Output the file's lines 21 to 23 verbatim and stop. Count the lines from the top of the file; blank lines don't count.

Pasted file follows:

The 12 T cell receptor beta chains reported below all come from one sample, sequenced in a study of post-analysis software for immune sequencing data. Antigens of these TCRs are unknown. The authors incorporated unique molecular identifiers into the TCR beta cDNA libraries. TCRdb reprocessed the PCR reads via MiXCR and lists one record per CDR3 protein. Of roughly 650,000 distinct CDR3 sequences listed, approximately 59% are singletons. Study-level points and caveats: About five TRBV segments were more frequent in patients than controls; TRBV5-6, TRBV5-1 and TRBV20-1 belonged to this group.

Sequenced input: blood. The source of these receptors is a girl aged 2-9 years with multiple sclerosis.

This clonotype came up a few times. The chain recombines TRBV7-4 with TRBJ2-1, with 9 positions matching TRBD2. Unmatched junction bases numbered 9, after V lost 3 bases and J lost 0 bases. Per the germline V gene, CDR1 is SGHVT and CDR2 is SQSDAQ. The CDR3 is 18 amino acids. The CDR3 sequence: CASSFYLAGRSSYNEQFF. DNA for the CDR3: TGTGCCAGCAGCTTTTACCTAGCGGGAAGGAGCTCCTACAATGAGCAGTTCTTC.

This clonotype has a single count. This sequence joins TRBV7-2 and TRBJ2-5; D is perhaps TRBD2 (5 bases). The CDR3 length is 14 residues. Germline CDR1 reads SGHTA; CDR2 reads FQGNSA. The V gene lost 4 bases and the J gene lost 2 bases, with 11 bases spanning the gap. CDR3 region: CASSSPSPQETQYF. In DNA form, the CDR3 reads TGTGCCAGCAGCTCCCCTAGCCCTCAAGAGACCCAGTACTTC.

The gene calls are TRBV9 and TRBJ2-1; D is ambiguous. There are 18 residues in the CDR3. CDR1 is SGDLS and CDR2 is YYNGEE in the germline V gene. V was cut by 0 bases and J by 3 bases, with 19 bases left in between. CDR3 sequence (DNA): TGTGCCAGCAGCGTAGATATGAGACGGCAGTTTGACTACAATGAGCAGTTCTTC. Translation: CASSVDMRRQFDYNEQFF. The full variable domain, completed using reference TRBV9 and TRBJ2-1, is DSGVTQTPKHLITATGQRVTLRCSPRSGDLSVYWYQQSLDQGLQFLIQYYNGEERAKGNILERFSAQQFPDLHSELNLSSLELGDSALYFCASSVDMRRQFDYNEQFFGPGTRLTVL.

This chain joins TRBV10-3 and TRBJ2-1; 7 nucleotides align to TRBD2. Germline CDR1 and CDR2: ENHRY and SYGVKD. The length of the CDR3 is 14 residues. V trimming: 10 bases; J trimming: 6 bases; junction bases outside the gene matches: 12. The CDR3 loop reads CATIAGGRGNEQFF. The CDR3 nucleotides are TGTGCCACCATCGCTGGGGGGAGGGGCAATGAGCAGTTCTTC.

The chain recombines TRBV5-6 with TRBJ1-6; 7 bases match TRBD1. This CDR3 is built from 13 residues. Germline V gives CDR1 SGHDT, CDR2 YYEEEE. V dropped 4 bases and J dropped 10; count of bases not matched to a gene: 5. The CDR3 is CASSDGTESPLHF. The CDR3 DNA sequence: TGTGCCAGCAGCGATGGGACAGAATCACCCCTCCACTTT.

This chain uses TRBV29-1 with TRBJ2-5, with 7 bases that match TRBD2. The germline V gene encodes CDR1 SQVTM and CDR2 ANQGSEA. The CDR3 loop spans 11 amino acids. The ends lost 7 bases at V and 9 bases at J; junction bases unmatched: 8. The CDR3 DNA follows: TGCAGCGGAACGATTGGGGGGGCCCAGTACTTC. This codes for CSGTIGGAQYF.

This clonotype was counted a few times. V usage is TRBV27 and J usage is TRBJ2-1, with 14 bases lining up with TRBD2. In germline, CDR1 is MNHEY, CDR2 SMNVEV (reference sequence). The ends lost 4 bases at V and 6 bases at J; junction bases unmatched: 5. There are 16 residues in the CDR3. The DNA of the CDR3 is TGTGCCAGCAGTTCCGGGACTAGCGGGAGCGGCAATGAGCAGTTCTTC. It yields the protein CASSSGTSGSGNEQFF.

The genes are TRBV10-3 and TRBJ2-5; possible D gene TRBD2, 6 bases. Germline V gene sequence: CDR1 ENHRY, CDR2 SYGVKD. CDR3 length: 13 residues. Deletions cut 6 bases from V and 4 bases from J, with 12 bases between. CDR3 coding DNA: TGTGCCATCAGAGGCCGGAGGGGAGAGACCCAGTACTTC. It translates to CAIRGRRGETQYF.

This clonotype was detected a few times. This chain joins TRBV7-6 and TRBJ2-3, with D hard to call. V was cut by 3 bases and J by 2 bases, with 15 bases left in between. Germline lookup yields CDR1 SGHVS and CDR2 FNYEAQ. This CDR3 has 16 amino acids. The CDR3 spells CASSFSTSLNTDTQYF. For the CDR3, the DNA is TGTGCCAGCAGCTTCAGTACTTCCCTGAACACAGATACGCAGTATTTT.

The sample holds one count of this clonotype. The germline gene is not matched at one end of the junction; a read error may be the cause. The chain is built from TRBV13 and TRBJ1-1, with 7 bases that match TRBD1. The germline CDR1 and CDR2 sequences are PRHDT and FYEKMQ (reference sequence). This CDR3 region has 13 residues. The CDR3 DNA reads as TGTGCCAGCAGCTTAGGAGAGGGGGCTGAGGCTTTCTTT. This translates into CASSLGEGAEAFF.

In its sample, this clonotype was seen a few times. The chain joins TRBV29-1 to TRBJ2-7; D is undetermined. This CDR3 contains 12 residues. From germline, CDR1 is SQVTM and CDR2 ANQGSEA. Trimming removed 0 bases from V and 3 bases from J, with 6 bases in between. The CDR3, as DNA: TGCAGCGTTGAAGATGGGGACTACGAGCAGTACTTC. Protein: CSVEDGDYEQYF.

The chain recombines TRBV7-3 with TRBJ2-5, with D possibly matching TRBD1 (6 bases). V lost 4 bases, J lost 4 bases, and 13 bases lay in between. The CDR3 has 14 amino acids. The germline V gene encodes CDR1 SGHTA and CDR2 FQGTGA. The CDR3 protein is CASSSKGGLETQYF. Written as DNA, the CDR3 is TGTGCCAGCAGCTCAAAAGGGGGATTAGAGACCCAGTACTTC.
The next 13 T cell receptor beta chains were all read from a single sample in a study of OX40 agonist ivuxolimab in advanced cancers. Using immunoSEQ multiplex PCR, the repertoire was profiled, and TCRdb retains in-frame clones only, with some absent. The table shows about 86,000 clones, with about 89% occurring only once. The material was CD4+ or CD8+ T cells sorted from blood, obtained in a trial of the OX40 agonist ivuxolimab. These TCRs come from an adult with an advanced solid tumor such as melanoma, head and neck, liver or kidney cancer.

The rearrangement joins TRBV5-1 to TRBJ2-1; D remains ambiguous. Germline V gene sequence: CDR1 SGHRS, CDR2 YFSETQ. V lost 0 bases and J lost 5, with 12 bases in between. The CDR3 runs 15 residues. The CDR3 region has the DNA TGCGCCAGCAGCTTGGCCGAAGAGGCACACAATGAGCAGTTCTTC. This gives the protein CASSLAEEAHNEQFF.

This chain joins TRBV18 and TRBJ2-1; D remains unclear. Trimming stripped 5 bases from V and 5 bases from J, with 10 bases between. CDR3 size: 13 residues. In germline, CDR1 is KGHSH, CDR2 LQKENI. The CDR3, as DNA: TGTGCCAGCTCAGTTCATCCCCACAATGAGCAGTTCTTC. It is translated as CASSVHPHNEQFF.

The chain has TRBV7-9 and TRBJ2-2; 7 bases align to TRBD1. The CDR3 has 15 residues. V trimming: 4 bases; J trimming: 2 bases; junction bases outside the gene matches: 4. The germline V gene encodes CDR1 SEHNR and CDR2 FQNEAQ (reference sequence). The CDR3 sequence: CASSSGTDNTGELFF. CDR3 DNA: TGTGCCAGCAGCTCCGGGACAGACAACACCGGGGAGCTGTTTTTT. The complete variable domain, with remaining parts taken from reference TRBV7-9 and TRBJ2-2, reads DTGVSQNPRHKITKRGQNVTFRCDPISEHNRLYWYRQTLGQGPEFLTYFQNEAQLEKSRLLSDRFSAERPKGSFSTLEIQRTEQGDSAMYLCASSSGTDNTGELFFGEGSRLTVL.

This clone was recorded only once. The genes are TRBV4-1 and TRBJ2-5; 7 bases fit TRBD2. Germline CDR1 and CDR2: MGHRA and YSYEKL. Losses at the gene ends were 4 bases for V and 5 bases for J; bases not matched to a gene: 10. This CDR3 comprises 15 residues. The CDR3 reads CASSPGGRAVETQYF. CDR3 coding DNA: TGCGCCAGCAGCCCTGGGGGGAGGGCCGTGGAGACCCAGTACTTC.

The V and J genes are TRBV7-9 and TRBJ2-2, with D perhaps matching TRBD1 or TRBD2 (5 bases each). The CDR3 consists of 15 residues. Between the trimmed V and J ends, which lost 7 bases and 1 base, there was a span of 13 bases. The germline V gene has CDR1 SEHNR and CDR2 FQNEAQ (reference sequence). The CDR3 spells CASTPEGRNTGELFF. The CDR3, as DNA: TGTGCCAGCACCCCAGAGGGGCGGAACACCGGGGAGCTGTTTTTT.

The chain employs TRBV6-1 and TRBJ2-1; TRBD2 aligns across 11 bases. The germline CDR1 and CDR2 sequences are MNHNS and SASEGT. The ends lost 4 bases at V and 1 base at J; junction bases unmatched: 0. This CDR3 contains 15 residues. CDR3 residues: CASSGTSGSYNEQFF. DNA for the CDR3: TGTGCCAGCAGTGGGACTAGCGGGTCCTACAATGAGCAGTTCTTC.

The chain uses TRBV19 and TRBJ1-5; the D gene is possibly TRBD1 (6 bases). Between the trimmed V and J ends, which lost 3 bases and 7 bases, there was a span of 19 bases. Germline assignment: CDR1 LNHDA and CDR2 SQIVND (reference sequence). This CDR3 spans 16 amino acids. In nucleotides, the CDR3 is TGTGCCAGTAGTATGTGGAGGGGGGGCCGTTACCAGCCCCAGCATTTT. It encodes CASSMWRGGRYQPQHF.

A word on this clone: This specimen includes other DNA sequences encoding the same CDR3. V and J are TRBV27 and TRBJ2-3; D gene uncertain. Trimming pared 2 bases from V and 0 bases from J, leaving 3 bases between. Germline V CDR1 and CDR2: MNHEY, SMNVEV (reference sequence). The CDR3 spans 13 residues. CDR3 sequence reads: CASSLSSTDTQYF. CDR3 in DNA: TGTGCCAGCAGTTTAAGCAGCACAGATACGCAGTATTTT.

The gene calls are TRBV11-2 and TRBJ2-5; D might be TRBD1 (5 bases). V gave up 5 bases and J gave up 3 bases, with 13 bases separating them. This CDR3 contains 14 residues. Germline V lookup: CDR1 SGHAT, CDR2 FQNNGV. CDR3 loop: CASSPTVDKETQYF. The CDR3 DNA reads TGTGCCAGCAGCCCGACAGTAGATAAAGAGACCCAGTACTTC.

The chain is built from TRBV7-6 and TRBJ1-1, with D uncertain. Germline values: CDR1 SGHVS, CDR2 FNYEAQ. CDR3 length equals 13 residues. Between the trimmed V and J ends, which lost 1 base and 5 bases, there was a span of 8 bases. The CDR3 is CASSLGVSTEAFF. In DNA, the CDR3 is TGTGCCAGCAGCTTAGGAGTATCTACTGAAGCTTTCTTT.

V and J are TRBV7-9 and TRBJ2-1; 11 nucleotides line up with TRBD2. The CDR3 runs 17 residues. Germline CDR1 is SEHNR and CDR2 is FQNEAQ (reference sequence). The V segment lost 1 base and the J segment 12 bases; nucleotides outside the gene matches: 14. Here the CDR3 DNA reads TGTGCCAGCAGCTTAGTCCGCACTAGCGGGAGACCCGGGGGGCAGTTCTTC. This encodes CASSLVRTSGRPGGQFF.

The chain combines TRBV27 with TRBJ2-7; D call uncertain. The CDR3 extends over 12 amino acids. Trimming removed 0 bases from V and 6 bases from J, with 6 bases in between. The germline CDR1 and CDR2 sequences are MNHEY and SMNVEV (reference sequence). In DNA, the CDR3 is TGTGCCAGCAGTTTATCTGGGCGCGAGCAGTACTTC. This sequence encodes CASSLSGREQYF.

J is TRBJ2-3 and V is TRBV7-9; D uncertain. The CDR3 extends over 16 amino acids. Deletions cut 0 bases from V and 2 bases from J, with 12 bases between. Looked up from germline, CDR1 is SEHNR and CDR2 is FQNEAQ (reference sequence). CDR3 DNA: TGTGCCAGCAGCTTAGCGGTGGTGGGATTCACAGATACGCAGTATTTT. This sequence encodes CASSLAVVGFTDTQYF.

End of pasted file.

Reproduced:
The chain employs TRBV6-1 and TRBJ2-1; TRBD2 aligns across 11 bases. The germline CDR1 and CDR2 sequences are MNHNS and SASEGT. The ends lost 4 bases at V and 1 base at J; junction bases unmatched: 0. This CDR3 contains 15 residues. CDR3 residues: CASSGTSGSYNEQFF. DNA for the CDR3: TGTGCCAGCAGTGGGACTAGCGGGTCCTACAATGAGCAGTTCTTC.

The chain uses TRBV19 and TRBJ1-5; the D gene is possibly TRBD1 (6 bases). Between the trimmed V and J ends, which lost 3 bases and 7 bases, there was a span of 19 bases. Germline assignment: CDR1 LNHDA and CDR2 SQIVND (reference sequence). This CDR3 spans 16 amino acids. In nucleotides, the CDR3 is TGTGCCAGTAGTATGTGGAGGGGGGGCCGTTACCAGCCCCAGCATTTT. It encodes CASSMWRGGRYQPQHF.

A word on this clone: This specimen includes other DNA sequences encoding the same CDR3. V and J are TRBV27 and TRBJ2-3; D gene uncertain. Trimming pared 2 bases from V and 0 bases from J, leaving 3 bases between. Germline V CDR1 and CDR2: MNHEY, SMNVEV (reference sequence). The CDR3 spans 13 residues. CDR3 sequence reads: CASSLSSTDTQYF. CDR3 in DNA: TGTGCCAGCAGTTTAAGCAGCACAGATACGCAGTATTTT.